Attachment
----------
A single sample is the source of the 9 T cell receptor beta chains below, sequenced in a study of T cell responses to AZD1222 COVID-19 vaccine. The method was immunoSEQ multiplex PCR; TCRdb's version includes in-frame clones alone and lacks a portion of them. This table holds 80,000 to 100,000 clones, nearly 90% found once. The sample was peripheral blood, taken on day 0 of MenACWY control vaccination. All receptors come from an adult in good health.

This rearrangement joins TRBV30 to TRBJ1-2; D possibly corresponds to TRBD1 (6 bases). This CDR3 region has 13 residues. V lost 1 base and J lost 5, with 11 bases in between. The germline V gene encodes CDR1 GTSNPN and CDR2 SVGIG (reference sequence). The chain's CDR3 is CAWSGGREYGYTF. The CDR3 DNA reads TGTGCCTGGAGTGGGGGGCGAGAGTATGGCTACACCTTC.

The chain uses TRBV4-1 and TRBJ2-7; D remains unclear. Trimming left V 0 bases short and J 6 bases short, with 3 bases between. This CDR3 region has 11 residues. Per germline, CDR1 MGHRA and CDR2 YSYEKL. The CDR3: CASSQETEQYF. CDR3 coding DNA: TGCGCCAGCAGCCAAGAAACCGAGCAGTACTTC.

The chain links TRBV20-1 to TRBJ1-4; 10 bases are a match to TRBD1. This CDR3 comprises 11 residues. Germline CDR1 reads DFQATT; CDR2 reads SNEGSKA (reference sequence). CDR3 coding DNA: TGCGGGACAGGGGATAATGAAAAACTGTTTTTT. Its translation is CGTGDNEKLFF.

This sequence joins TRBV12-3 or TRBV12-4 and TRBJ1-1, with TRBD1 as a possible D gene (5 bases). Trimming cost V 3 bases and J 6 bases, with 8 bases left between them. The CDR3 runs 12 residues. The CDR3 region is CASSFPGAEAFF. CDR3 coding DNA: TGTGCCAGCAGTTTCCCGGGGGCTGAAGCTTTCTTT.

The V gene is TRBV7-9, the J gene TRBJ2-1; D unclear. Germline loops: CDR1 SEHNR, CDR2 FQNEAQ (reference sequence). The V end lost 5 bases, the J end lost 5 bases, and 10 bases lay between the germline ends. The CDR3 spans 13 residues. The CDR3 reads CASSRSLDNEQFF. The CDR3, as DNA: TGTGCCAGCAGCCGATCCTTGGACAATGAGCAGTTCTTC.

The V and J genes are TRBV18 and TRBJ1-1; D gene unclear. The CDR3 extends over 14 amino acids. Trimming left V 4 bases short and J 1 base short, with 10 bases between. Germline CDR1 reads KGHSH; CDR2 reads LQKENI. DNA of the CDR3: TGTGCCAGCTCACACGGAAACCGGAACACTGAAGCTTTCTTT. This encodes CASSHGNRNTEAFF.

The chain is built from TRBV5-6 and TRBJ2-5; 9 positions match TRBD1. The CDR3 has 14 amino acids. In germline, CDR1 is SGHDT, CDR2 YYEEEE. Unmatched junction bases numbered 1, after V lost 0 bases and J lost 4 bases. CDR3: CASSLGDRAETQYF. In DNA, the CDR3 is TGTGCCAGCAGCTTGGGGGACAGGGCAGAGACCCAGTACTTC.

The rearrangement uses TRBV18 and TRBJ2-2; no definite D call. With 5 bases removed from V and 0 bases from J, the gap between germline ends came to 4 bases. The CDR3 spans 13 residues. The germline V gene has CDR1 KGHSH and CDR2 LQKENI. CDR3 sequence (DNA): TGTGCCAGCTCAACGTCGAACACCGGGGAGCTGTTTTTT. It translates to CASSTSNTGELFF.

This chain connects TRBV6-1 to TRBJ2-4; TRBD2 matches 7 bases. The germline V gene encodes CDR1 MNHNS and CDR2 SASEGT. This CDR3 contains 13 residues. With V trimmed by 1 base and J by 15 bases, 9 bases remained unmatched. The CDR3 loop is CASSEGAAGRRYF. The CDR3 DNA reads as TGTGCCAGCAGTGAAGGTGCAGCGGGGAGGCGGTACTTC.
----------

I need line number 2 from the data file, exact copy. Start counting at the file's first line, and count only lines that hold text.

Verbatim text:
This rearrangement joins TRBV30 to TRBJ1-2; D possibly corresponds to TRBD1 (6 bases). This CDR3 region has 13 residues. V lost 1 base and J lost 5, with 11 bases in between. The germline V gene encodes CDR1 GTSNPN and CDR2 SVGIG (reference sequence). The chain's CDR3 is CAWSGGREYGYTF. The CDR3 DNA reads TGTGCCTGGAGTGGGGGGCGAGAGTATGGCTACACCTTC.